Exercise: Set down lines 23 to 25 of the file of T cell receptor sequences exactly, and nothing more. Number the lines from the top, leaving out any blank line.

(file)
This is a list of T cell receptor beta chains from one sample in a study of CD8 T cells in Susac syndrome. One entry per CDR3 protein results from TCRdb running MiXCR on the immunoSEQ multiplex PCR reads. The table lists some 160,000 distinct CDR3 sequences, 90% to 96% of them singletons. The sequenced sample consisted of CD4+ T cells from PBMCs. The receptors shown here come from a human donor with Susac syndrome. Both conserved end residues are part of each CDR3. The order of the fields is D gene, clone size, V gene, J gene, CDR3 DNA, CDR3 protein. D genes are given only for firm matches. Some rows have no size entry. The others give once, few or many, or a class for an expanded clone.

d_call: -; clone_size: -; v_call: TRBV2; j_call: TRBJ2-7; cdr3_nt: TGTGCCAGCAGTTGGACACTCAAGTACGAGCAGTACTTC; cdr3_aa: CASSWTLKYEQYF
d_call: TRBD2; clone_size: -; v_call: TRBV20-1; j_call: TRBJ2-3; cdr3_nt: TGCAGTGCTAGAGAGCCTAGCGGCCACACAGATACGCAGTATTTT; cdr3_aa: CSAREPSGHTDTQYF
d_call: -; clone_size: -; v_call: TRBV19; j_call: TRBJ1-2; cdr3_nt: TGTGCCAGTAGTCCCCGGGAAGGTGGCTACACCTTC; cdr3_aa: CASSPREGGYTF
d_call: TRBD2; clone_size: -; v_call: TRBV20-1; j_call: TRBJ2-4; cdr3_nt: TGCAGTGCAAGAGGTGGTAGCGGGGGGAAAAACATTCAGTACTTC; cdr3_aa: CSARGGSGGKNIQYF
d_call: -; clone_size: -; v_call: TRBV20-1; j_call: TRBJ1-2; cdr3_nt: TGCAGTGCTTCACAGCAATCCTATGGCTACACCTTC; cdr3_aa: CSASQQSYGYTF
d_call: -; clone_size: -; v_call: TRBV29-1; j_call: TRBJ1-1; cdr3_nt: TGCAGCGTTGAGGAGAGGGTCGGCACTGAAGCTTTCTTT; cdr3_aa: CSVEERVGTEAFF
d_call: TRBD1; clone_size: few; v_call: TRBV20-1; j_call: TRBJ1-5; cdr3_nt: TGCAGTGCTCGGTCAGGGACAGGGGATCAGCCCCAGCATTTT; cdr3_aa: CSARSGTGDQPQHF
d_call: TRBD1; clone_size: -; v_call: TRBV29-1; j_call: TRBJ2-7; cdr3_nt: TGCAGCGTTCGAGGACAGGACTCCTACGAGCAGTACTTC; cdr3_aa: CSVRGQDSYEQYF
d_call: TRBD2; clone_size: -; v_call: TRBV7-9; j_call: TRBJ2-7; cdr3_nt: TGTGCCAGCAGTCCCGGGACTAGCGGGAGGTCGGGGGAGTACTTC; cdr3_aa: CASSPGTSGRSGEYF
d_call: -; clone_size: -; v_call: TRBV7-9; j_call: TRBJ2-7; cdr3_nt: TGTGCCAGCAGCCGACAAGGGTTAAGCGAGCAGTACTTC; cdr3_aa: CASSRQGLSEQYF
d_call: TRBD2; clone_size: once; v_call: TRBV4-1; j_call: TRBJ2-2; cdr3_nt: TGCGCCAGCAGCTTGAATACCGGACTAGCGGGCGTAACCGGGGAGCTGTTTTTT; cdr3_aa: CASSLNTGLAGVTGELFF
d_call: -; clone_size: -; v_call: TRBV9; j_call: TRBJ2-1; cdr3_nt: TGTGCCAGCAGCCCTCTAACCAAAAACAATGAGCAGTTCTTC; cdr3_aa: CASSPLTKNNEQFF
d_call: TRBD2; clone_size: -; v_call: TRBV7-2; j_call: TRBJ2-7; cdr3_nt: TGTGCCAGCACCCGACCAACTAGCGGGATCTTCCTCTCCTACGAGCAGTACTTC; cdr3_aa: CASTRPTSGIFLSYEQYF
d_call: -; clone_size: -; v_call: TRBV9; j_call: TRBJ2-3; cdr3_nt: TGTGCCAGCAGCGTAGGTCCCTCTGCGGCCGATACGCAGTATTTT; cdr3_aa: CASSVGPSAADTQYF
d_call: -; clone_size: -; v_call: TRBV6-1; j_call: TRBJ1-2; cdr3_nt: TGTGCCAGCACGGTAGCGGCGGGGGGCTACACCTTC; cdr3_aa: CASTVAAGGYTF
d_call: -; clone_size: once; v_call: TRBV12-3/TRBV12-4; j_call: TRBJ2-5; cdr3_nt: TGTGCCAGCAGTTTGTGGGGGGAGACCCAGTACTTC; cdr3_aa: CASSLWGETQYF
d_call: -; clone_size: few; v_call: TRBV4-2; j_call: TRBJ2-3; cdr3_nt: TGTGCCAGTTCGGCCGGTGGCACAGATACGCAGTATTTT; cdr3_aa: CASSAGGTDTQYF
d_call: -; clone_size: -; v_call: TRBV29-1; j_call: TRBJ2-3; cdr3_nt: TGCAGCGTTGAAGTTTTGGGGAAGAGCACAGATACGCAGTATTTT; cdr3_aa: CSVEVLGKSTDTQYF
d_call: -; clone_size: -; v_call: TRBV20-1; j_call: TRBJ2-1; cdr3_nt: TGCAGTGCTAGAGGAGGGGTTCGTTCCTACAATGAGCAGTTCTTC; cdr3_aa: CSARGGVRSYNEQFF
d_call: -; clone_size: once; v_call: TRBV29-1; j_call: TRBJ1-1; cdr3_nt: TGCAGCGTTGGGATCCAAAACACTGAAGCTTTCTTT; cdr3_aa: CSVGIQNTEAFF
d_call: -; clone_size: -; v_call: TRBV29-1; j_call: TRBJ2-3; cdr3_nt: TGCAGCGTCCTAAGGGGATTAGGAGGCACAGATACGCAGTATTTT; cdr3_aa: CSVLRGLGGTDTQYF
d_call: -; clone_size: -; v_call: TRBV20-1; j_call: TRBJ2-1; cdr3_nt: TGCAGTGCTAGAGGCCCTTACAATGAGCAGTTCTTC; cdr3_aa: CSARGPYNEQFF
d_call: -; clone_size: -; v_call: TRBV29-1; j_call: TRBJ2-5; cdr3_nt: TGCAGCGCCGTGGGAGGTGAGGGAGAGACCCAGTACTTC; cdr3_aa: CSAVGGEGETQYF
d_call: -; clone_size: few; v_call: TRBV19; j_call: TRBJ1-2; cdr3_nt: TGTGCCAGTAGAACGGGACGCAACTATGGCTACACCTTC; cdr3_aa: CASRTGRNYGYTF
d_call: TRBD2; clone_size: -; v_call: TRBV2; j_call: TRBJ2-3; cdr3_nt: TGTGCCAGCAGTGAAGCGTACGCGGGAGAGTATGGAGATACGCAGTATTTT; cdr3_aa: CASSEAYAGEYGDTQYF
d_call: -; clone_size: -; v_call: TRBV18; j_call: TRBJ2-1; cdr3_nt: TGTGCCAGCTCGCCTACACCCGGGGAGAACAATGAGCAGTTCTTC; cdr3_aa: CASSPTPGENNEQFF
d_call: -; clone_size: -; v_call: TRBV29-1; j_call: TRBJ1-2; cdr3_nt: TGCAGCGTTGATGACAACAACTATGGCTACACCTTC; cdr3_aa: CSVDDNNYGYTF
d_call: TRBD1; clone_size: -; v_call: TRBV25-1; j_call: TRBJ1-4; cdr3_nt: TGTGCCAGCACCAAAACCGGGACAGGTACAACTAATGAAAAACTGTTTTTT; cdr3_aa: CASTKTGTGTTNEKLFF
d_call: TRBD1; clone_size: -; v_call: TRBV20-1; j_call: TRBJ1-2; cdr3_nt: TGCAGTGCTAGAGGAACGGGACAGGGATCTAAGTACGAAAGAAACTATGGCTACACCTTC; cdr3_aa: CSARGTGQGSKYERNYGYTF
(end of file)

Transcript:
d_call: -; clone_size: -; v_call: TRBV20-1; j_call: TRBJ2-1; cdr3_nt: TGCAGTGCTAGAGGCCCTTACAATGAGCAGTTCTTC; cdr3_aa: CSARGPYNEQFF
d_call: -; clone_size: -; v_call: TRBV29-1; j_call: TRBJ2-5; cdr3_nt: TGCAGCGCCGTGGGAGGTGAGGGAGAGACCCAGTACTTC; cdr3_aa: CSAVGGEGETQYF
d_call: -; clone_size: few; v_call: TRBV19; j_call: TRBJ1-2; cdr3_nt: TGTGCCAGTAGAACGGGACGCAACTATGGCTACACCTTC; cdr3_aa: CASRTGRNYGYTF